Testimonials for SVG 1.2 Tiny Recommendation

These testimonials are in support of the publication of the W3C Recommendation Scalable Vector Graphics (SVG) Tiny 1.2 Specification.


IKIVO is proud to have taken part in re-enforcing W3C's commitment to open graphics communication through the SVG 1.2 Tiny specification. The standardization of SVG mobile profiles continues to speed up the acceptance of SVG as a basis for visual mobile communication. SVG 1.2 Tiny helps enable a richer more dynamic User Experience for an increasingly diverse range of mobile devices. We are particularly encouraged by the SVG based application capabilities, like Mobile TV, made possible with the addition to the specification of audio, video and scripting features. The IKIVO Enrich family of products, including the Enrich Player and Enrich Tools, provide SVG mobile-compliant software solutions for rich SVG content for mass-market mobile phones and other devices. With a proven track record from numerous RTOS and Symbian-based platforms, IKIVO Enrich requires a minimum of memory and CPU, and is easily integrated.

— Bradley Sipes, CTO, IKIVO AB


Motorola is using SVG Tiny 1.2 in a XML-based UI framework to build many of the experiences in its latest phones, including the popular ROKR E8. SVG and CSS empower Motorola’s designers to completely change the look and feel of the user interface without having to request software changes. SVG enables designers to build user interfaces that can be used in all parts of the world with a variety of languages. We are excited that the SVG Tiny 1.2 spec has made it to Proposed Recommendation.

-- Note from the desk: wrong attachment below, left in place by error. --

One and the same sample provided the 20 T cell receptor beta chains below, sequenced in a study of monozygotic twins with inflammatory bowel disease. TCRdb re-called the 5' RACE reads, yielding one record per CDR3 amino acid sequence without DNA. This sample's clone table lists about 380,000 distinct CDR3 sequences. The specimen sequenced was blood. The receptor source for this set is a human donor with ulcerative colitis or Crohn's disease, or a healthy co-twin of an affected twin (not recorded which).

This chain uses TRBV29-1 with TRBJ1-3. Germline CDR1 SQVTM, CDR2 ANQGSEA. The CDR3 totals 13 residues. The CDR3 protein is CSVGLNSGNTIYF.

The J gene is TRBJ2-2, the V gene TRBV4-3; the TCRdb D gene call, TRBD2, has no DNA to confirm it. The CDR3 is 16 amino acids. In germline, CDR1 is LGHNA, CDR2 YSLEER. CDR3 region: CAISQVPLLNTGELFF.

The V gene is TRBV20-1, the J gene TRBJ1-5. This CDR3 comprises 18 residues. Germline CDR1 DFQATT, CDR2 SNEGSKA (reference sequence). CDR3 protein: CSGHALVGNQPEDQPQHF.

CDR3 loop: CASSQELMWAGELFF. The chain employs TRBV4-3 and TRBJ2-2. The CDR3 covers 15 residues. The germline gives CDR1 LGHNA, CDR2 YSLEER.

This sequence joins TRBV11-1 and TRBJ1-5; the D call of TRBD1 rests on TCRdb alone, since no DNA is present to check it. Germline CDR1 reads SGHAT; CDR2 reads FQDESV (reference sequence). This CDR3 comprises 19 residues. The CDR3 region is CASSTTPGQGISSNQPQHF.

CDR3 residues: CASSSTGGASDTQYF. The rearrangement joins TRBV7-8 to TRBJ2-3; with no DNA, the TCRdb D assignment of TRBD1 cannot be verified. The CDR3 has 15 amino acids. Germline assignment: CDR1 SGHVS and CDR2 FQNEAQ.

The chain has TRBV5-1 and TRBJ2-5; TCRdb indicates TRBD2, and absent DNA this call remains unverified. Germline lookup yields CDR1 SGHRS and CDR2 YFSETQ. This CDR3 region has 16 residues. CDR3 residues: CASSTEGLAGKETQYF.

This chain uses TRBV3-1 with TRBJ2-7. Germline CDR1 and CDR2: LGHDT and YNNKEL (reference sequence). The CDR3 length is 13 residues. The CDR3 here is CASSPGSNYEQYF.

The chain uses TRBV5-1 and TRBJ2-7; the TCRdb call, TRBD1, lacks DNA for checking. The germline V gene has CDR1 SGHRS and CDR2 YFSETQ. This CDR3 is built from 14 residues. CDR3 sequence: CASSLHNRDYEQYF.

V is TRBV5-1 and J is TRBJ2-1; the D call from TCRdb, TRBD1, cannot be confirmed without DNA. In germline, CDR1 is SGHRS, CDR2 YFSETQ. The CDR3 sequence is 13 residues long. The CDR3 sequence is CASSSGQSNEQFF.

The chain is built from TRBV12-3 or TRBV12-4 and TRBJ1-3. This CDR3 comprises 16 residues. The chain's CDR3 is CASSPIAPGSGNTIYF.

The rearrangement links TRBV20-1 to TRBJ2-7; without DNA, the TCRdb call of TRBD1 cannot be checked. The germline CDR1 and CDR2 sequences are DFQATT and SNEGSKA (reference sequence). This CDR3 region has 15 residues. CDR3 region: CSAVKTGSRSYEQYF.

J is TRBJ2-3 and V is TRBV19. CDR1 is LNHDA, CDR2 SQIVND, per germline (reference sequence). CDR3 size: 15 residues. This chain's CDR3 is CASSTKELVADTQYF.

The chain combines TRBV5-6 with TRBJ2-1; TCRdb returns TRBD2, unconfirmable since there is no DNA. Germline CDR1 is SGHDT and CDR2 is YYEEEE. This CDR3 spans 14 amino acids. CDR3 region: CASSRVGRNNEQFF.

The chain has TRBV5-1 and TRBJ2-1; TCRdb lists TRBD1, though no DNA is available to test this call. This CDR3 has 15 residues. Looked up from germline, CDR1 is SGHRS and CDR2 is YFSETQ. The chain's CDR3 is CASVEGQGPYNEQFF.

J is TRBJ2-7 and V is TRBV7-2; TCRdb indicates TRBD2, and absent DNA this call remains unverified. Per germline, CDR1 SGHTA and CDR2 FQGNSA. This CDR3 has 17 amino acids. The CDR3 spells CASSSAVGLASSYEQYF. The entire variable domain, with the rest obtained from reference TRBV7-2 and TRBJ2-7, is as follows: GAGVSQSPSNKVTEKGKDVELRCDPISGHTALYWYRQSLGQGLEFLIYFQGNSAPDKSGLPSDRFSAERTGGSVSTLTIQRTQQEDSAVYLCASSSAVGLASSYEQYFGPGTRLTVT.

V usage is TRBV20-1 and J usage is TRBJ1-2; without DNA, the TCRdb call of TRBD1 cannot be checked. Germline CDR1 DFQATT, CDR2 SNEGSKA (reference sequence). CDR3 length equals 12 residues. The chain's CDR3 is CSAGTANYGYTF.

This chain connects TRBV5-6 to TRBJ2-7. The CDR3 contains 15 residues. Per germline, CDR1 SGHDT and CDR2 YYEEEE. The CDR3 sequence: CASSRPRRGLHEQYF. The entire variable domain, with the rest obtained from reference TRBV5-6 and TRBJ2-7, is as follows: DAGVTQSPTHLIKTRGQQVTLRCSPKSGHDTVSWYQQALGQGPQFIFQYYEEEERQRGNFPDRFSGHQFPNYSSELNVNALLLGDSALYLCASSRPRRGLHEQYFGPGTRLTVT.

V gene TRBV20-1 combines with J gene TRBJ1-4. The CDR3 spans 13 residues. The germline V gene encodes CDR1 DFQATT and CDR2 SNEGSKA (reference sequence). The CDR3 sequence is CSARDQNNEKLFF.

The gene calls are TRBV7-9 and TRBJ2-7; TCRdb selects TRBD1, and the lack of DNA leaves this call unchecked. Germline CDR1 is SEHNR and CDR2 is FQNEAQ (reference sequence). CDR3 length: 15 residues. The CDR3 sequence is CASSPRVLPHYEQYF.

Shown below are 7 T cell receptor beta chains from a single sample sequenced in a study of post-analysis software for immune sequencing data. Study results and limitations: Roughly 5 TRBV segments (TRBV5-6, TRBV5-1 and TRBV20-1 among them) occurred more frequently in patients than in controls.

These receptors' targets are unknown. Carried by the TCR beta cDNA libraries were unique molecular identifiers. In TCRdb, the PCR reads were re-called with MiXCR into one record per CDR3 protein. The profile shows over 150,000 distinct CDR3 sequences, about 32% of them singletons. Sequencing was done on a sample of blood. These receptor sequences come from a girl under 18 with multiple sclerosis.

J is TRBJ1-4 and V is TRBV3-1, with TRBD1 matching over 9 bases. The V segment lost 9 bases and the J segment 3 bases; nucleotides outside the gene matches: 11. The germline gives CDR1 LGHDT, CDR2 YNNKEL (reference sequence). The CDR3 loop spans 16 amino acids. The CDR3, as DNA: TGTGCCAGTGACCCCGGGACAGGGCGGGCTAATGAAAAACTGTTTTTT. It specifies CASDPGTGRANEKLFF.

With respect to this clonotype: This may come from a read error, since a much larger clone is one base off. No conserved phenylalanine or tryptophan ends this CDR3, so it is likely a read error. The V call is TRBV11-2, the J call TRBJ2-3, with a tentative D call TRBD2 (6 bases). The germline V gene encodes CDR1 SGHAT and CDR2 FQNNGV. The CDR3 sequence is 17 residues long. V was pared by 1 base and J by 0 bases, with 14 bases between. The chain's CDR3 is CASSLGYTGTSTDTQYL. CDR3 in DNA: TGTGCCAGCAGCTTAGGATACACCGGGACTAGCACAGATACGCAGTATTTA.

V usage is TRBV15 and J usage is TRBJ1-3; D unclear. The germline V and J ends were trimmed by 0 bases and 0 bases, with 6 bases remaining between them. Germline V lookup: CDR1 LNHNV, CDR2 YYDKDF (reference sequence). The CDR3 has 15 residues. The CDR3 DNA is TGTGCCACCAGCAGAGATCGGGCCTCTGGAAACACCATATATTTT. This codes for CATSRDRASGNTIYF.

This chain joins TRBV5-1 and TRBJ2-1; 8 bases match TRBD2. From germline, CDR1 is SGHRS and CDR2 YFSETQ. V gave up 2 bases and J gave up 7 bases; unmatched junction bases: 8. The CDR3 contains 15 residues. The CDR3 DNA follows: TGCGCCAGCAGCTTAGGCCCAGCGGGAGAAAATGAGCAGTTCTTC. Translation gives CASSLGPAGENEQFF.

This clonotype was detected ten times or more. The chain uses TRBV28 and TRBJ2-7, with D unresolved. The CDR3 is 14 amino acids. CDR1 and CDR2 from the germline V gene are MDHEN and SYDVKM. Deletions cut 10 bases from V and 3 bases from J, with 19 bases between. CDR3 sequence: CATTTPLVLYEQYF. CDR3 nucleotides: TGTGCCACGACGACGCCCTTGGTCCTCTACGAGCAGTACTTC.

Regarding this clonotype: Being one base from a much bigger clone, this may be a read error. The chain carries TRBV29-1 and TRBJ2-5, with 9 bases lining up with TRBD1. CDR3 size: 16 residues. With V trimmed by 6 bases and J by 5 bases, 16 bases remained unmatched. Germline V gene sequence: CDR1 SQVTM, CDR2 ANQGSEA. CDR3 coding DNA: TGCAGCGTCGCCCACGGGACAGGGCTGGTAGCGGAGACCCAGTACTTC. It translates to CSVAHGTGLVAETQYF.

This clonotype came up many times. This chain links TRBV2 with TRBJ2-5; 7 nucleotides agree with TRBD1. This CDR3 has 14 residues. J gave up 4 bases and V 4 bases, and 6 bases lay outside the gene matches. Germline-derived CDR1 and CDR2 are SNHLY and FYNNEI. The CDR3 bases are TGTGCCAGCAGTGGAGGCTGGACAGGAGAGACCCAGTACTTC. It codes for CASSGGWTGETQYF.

— Andrew Dickerson and Jeff Schiller, Senior Software Engineers, Motorola Inc.


Opera Software, steadfast supporter of open web standards, is thrilled to see SVG 1.2 Tiny become a W3C Recommendation. We welcome the internationalization work done by the SVG WG in collaboration with the i18n and CSS Working Groups to make SVG content work better in right-to-left script systems, such as Arabic and Hebrew. Opera Software's acclaimed SVG engine is currently being shipped in Opera products for mobiles, desktops and embedded systems worldwide. With a focus of becoming better integrated with other W3C web technologies, such as WAI-ARIA, RDFa and others, we think that the new SVG 1.2 Tiny specification will meet market requirements as well as provide users with an accessible, visually exciting and interactive experience on any device.

— Erik Dahlström, Core Technology Developer, Opera Software ASA


Quickoffice has been heavily involved in the ratification process for SVG 1.2 and we're extremely excited to have worked so closely with the W3C in the undertaking of standardizing SVG 1.2 Tiny. This standard is a critical part of our BitFlash 6.7 Rich Media Engine and radically transforms mobile 2D viewing. We're looking forward to continually support the W3C in future standards, bringing this cutting edge technology to our customers.

— Don Liberty, director, business development at Quickoffice

About the World Wide Web Consortium (W3C)

The W3C was created to lead the Web to its full potential by developing common protocols that promote its evolution and ensure its interoperability. It is an international industry consortium jointly run by the MIT Computer Science and Artificial Intelligence Laboratory (MIT CSAIL) in the USA, the European Research Consortium for Informatics and Mathematics (ERCIM) headquartered in France and Keio University in Japan. Services provided by the Consortium include: a repository of information about the World Wide Web for developers and users, and various prototype and sample applications to demonstrate use of new technology. To date, nearly 400 organizations are Members of the Consortium. For more information see http://www.w3.org/